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Undergraduate Research Project Management System

FreeSim Mobile

Status Complete
Seeking Researchers No
Start Date 11/01/2010
End Date 12/01/2010
Funding Source Discovery Grant
Funding Amount
Community Partner
Related Course
Last Updated 03/01/2011 11:34PM
Keywords freesim, traffic, iphone

People

Faculty
  Jeffrey Miller

Student Researchers
  Timothy Menard

Abstract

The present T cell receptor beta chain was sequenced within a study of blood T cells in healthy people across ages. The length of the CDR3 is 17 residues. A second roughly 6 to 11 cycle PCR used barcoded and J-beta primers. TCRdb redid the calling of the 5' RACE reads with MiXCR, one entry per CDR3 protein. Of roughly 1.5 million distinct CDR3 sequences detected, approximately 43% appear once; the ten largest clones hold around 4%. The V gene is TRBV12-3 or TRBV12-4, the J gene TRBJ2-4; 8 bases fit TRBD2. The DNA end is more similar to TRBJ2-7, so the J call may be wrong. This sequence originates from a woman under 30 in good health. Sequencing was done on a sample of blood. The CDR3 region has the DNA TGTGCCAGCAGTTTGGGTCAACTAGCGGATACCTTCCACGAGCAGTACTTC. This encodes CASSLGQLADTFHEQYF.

We present a preliminary application for the iPhone that uses the built-in GPS receiver along with the web capabilities utilizing a V2I architecture to send a continuous flow of data to a central server where FreeSim, a real-time traffic simulator, applies the proportional model algorithm to determine the time to traverse a roadway in order to report in real-time the current flow of traffic. At the University of Alaska, Anchorage, we currently have vehicle tracking devices installed in 80 probe vehicles that traverse the Anchorage area. The high cost associated with vehicle tracking devices makes it difficult to penetrate a large vehicular network on limited funds, so we must look towards other available technologies, such as the constantly-expanding cellular network. In this paper we look at the iPhone 3G capability of reporting accurate and reliable locations by describing our sample application and comparing its reported GPS accuracy to the existing vehicle probes we have. We will then present a study of its performance of calculating an accurate traffic flow where a chosen section of roadway was driven. Drivers equipped with an iPhone3G cellular phone and a vehicle tracking device manually timed how long it took to travel along the test road section. The vehicle tracking devices report speed and location every 10 seconds whereas the iPhone is capable of reporting the location every second, though we were receiving it every eight seconds. From this data, we calculated the amount of time to traverse the test roadway section using the proportional model algorithm and compared it to the actual amount of time it took to traverse the test roadway section. We found that the vehicle tracking device had an average error factor of 4.43% from the actual time to traverse the roadway section (as determined by the stopwatch), whereas the iPhone was found to have an error factor of 4.18%. The outcome of the case study is used to determine that the iPhone is relatively as accurate as a vehicle tracking device, though it is important to note that the iPhone is more limited than a device attached to a vehicle in the data it can obtain to only reporting its location.

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